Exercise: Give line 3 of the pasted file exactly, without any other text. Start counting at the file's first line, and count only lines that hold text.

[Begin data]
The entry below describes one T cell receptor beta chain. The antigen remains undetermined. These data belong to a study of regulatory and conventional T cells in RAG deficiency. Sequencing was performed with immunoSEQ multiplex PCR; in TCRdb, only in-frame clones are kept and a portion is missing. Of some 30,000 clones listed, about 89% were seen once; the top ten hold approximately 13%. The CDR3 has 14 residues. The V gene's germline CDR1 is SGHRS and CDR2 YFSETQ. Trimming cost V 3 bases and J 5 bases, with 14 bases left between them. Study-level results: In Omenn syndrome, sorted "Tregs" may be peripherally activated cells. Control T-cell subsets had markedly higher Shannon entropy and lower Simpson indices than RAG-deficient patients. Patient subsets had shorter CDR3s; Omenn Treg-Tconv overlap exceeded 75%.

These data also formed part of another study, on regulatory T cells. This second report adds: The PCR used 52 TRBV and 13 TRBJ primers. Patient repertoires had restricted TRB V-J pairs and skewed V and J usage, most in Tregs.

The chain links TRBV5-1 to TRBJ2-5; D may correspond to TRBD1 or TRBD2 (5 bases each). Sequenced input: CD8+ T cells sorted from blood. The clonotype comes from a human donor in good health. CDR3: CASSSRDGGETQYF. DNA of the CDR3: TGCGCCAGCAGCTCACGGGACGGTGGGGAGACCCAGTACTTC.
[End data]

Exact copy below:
The chain links TRBV5-1 to TRBJ2-5; D may correspond to TRBD1 or TRBD2 (5 bases each). Sequenced input: CD8+ T cells sorted from blood. The clonotype comes from a human donor in good health. CDR3: CASSSRDGGETQYF. DNA of the CDR3: TGCGCCAGCAGCTCACGGGACGGTGGGGAGACCCAGTACTTC.